McDonald's (NYSE: MCD) has struggled as consumers, especially those in the United States, have decided that the second half of the phrase "fast food" matters as much as the first.
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Competitors including Shake Shack, Five Guys, BurgerFi, and others have shown that it's possible to deliver a better burger while still being a quick, convenient option for consumers. McDonald's, which at its March Investor's Day focused largely on the technology improvements planned for its stores, used part of its Q1 earnings call to focus on how the chain plans to fix its food.
The comments, made by CEO Steve Easterbrook, came after the company delivered a decent first quarter in which global comparable sales rose 4% while U.S. sales, which dipped in Q4 by 1.3%, rose by 1.7%. It was a solid performance that shows that some changes the company has made -- like expanding the all-day breakfast menu, and offering multiple sizes of its iconic Big Mac sandwich -- have worked.
McDonald's is working toward improving its food. Image source: McDonald's.
What's on McDonald's menu?
In the Global Growth Plan the company released in conjunction with its Investor's Day, the focus was on customer experience. The company detailed plans for its"Experience of the Future" laying out plans for ordering kiosks, changes to the chain's drive-through, delivery, and other operational changes. What was notably missing was detailed plans for fixing its menu or improving its food. Easterbrook rectified that during the Q1 earnings call, transcribed by S&P Global Market Intelligence.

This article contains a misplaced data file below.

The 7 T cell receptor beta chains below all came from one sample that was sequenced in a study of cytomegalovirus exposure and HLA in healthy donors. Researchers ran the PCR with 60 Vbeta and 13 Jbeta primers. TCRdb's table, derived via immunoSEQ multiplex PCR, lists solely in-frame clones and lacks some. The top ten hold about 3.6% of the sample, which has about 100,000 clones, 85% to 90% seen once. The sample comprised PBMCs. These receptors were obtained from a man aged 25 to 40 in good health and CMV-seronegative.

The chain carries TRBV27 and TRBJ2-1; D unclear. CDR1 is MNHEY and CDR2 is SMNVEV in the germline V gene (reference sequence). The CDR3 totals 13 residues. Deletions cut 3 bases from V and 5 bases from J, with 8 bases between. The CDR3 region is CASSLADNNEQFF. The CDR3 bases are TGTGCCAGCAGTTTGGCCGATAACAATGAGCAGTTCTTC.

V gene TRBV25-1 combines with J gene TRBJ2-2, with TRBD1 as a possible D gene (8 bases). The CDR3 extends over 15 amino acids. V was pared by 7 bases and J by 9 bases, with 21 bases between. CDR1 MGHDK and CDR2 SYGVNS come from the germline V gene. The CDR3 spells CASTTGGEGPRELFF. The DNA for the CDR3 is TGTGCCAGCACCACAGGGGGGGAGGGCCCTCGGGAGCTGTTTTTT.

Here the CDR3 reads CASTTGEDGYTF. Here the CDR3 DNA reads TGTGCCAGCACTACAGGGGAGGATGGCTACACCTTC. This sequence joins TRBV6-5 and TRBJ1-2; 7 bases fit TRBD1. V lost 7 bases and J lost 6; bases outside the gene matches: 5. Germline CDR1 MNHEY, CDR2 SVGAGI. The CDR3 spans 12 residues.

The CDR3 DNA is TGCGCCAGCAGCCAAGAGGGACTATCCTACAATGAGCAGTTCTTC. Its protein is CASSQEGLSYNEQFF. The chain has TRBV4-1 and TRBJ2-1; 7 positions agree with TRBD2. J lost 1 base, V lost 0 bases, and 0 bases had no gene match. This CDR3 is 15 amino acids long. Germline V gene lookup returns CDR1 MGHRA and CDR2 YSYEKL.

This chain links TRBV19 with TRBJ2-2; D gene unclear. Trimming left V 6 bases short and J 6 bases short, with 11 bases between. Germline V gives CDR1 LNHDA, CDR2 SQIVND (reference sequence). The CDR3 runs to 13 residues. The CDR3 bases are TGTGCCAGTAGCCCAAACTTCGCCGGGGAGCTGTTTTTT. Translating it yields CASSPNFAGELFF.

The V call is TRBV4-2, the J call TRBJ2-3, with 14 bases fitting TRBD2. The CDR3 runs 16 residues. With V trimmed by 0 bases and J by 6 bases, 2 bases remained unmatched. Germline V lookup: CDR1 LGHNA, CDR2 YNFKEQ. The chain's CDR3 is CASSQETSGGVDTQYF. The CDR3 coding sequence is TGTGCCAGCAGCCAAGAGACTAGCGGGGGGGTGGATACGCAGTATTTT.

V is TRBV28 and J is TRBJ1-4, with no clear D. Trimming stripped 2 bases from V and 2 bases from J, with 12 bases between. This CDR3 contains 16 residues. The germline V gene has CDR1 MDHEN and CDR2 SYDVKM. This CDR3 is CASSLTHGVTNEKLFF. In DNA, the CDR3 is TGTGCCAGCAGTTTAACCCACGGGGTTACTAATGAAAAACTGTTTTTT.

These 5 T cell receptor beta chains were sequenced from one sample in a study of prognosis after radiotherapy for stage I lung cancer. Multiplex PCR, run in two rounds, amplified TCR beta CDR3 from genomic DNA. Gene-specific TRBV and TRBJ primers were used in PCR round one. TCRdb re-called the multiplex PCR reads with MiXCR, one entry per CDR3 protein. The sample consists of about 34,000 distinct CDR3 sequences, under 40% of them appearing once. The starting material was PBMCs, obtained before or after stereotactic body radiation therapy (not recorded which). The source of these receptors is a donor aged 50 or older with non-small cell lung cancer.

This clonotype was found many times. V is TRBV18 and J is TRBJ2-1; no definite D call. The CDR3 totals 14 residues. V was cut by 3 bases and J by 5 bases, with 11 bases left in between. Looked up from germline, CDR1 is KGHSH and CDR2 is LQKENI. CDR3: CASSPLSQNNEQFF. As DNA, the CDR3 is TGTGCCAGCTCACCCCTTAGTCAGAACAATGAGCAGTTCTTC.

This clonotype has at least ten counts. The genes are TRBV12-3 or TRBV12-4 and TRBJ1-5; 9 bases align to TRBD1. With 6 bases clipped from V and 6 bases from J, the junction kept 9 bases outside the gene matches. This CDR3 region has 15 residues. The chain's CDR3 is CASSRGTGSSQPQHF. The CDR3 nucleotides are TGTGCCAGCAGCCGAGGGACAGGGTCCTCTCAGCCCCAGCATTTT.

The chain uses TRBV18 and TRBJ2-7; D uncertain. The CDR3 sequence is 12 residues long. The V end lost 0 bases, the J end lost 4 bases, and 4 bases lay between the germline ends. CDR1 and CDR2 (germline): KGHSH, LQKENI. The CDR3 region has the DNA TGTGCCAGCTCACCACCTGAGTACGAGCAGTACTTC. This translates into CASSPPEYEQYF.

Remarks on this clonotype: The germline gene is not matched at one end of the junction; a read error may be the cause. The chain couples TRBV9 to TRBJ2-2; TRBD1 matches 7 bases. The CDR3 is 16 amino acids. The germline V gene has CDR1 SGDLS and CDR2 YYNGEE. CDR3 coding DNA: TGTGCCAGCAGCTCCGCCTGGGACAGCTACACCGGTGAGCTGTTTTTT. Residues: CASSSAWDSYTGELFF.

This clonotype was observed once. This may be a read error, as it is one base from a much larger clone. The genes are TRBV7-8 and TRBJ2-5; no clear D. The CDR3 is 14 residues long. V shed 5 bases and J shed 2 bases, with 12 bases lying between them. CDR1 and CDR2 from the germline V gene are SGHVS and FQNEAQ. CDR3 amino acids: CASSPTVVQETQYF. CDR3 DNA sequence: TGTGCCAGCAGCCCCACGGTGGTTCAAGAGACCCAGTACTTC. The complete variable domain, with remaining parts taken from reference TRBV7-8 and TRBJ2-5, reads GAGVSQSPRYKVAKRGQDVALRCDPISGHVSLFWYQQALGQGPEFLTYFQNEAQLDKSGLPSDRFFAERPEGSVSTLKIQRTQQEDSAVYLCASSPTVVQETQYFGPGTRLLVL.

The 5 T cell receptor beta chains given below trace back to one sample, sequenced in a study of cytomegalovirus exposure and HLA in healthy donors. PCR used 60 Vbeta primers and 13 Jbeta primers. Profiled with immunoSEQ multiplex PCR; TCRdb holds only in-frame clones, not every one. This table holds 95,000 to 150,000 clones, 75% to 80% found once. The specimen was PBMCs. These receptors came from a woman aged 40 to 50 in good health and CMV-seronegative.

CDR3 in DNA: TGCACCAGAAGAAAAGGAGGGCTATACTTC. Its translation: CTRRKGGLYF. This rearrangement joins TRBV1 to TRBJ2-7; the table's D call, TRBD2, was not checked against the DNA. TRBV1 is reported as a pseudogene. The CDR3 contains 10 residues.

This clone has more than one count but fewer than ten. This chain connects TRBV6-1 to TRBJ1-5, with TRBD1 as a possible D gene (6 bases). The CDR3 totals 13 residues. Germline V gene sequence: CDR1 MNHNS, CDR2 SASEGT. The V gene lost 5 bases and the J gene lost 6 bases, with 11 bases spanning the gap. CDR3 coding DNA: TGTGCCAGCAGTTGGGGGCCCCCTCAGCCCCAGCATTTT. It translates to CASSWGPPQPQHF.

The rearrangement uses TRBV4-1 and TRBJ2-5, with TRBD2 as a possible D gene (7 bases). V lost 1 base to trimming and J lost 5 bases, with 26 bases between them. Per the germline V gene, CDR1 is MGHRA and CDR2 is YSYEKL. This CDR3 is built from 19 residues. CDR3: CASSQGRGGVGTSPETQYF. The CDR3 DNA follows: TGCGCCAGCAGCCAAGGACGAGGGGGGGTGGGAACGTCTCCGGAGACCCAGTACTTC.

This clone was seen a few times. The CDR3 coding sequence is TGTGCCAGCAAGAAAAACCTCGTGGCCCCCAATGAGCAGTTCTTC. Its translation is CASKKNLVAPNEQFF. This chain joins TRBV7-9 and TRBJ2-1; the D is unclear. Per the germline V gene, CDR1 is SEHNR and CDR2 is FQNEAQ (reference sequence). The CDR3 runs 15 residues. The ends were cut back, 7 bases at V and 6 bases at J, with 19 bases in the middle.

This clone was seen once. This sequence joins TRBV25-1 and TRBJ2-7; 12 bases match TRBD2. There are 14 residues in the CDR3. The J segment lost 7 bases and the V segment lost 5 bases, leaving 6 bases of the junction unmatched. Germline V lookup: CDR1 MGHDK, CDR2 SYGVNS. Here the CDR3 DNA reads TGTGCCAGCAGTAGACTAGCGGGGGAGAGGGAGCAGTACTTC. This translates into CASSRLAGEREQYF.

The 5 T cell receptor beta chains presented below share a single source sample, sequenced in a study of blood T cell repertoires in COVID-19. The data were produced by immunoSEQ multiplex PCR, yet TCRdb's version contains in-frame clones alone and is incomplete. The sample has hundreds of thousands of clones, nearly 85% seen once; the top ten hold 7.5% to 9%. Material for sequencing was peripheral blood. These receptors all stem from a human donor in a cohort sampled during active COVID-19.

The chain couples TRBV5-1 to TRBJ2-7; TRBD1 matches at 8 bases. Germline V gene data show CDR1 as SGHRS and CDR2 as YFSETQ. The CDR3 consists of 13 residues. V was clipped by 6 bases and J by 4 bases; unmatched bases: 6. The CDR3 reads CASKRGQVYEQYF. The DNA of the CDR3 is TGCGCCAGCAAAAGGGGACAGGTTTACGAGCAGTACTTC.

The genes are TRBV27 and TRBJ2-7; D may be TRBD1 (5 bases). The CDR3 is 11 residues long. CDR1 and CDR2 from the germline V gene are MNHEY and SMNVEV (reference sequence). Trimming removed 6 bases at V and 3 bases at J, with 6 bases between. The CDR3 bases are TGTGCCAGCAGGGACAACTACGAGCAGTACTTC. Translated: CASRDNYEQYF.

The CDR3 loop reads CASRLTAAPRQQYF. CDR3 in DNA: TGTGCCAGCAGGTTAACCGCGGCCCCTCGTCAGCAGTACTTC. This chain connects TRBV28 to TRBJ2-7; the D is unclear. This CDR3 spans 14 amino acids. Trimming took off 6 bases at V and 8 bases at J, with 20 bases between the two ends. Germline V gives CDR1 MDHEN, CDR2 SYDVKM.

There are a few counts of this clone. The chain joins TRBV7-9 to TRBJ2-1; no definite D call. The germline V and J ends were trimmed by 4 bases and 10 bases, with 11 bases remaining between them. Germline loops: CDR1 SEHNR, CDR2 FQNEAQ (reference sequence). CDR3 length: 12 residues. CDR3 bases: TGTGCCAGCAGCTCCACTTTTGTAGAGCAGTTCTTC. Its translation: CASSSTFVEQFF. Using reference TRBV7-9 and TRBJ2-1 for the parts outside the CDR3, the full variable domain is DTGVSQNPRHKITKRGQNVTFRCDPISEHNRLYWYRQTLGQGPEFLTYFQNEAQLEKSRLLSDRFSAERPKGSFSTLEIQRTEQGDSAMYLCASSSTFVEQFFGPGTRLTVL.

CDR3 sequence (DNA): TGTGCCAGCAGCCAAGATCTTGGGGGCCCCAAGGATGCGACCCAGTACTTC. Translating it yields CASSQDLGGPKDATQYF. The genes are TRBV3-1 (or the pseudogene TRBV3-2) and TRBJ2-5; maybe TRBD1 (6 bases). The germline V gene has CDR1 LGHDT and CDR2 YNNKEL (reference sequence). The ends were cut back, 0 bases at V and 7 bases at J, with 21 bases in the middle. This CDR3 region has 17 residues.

The chain also plans to offer what Easterbrook called "premium burgers" in many of its global markets. Essentially these hamburgers, which launch in the U.S. in early May under the name "Signature Crafted," offer consumers more customization choices using higher-end ingredients than the company's traditional burgers. The CEO believes the new line will drive revenue.
Build a better McDonald's
Easterbrook seems to understand that food is only part of the McDonald's picture with some customers being driven by value. The chain's technology efforts, which include kiosk-based ordering, and mobile order and pay, should lift it above comparable chains when it comes to convenience. On the value side, the company remains committed to its low-priced offers like McPick 2, and its various combo deals, which generally keep it at least in line with its fast food rivals.
Food however could be the biggest driver for the chain. All-day breakfast, for example, helped the company turn around its U.S. business. The improvements to the menu Easterbrook laid out may not be as bold, but they should appeal to customers who like McDonald's but wish its food was a little better for them.
Of course fresh beef and cage-free eggs, does not mean healthy burgers and breakfast sandwiches, but it does improve consumer perception. That's an important factor for a chain fighting against rivals that market their burgers as being made from better ingredients. These changes won't make McDonald's good for you or perhaps even much better for you, but they might be enough to sway a consumer weighing a trip to Mickie D's versus one to another chain.
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